Austin Dillon – Finished 17th: “We started the race with a challenge after we qualified 32nd on Friday but the entire Dow-Dow Corning team did a great job of giving me everything I needed to get the No. 3 Chevrolet up front. As we raced into the top 10, we were consistently clocked as one of the fastest cars. We were on the charge and made it as high as seventh before the caution was displayed in the middle of one of our fastest runs. As the race progressed, the track bar adjuster started to give us problems. It made it really difficult to work on the car’s handling and I wasn’t able to use it at all. Eventually, we were pinned a lap down. It’s a shame because we had a fast car all weekend.”

Ryan Blaney – Finished 19th: “It was kind of an up-and-down day for sure. On some runs we were OK and other runs we kind of struggled a little bit. I didn’t think we were that bad. Our strong point was up to about lap 40 of a run and then we’d kind of fall off, but this is a place I’ve struggled pretty bad as a driver. I need to change some stuff up here, but I thought we were gonna finish better than what we did. I kind of got in some trouble there and lost a bunch of spots, but, overall, it was a decent day. I need to get a lot better here and that’s probably the biggest thing.”

Kevin Harvick – Finished 20th: “We were slow all weekend. We could just never get the handle on it.”

Kurt Busch – Finished 22nd: “We missed it. I don’t know where, how, why, we missed it. Even SHR (Stewart-Haas Racing) as a group we didn’t perform well.  That was not the day we needed. Sorry to State Water Heaters, their only race of the year and we didn’t perform well for them. We just missed it.”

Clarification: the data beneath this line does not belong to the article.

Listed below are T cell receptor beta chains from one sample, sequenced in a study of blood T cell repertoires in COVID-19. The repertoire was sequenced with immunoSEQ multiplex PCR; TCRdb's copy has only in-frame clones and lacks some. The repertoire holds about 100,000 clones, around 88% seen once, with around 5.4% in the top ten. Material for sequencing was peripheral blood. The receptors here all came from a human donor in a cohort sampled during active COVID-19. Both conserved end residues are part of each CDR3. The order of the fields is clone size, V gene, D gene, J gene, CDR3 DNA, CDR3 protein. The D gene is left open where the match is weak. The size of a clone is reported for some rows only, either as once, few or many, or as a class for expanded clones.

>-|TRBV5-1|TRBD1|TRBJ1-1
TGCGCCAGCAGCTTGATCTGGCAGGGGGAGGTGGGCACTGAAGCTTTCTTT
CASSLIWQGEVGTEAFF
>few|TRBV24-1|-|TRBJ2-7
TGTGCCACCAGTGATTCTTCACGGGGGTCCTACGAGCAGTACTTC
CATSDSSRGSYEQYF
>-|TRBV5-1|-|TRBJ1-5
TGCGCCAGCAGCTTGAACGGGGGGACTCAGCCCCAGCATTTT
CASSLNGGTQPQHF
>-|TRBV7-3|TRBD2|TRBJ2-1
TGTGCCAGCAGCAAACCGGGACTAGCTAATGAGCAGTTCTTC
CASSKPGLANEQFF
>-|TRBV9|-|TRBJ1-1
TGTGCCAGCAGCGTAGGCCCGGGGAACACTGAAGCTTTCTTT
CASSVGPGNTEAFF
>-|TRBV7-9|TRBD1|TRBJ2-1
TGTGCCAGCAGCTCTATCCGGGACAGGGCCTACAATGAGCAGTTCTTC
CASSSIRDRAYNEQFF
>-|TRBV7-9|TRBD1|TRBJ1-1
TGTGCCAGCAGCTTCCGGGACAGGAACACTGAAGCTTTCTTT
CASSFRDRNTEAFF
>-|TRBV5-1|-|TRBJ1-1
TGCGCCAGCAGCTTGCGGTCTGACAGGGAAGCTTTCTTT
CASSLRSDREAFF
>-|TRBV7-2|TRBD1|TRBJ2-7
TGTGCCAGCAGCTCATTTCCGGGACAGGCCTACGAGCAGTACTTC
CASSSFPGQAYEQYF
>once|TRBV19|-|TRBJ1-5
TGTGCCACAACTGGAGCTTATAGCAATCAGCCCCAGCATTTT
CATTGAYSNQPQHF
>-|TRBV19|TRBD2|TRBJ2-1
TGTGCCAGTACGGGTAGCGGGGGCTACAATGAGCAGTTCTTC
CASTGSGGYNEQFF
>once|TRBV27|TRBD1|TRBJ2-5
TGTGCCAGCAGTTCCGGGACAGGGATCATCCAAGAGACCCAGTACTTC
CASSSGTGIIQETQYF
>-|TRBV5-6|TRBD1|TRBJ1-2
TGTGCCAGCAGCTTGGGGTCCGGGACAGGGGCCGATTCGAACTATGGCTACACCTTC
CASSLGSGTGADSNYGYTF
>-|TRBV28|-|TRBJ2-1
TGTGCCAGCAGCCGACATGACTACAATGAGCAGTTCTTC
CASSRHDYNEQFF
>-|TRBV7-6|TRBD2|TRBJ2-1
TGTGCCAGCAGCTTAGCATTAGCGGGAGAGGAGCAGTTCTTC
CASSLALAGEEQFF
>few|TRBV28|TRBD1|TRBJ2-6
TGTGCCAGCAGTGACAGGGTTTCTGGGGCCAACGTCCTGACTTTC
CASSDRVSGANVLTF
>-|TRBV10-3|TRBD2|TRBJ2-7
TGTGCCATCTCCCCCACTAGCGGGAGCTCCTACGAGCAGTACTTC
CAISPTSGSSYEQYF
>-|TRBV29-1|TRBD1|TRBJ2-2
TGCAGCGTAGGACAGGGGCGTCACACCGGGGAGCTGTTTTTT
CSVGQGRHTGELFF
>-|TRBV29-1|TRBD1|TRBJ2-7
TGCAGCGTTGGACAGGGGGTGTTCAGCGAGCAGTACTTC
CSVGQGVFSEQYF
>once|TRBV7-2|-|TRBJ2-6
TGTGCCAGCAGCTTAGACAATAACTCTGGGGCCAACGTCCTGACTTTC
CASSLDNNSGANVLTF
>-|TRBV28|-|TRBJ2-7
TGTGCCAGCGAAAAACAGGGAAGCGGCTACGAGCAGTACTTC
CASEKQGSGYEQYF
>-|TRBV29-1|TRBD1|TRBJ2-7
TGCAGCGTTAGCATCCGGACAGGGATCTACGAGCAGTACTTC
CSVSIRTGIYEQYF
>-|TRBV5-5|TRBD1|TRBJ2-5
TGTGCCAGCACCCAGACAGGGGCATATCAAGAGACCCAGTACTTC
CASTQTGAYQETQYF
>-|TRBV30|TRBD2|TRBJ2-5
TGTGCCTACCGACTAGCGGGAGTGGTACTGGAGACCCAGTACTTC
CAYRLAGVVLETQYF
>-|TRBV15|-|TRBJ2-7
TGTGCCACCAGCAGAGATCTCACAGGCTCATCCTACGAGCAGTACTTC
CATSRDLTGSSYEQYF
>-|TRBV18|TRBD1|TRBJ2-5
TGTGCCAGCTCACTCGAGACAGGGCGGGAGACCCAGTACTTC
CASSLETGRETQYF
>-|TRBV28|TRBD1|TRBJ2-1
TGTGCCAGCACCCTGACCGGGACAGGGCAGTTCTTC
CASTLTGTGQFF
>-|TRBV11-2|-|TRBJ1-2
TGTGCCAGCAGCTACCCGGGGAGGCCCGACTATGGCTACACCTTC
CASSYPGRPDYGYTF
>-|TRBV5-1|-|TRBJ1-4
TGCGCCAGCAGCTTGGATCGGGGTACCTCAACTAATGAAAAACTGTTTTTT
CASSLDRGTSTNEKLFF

Trevor Bayne – Finished 23rd: “We were really tight on the short-run. We had a really fast AdvoCare Ford on the long-run but we just lost too much track position on the short-run because of how tight we were. We fought hard all race long and my guys never gave up. We’ll move on from this weekend and get ready to head to Texas next week and race in AdvoCare’s backyard.”

Danica Patrick – Finished 24th: “That was a tough one. The Nature’s Bakery crew did a great job on pit road all day, and I have to give them credit for that. The brake issue just hurt us so much, especially early in the race, and we weren’t able to rebound as well as we would have liked. It’s tough having days like this, but when you’re down, you just have to dig in and do all you can to finish it out as best you can.”

Paul Menard – Finished 25th: “The car just wouldn’t turn today. We made adjustments to fix it but nothing seemed to stick for the long run. We had the handling better after final practice on Saturday, so we came a long way from Friday to today’s race. I’m not sure what caused the balance issues, but we’ll go back to the shop and look at our notes on Monday. I’m proud of this Dutch Boy Paints/Menards team for not giving up today.”

Tony Stewart – Finished 26th: “We just couldn’t get our car to turn today.”

Carl Edwards – Finished 36th: “Goodyear was kind enough and I have a lot of respect for them – they came down here and looked at the tire and said it was a belt failure so that’s really big of them to say, ‘Hey, there’s nothing you could have done about it.’ We had a really good race going and sometimes that’s just what happens in racing. I just feel bad for Sport Clips, I think we had a top-three car. I was having a lot of fun and now we just go to Texas and try to win there and Phoenix – we could win at either one of those race tracks.”

Ricky Stenhouse Jr. – Finished 40th: “It was the same thing that happened in qualifying. I just got in the brakes and the rear end started hopping. You lose all grip as soon as it happens, so that seems to be a typical thing for us at Martinsville – not finishing these races clean. I hate it for all the Fastenal guys and all of our fans.”

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Elliott Sadler, Justin Allgaier fastest in first of 2 Xfinity practices at Indianapolis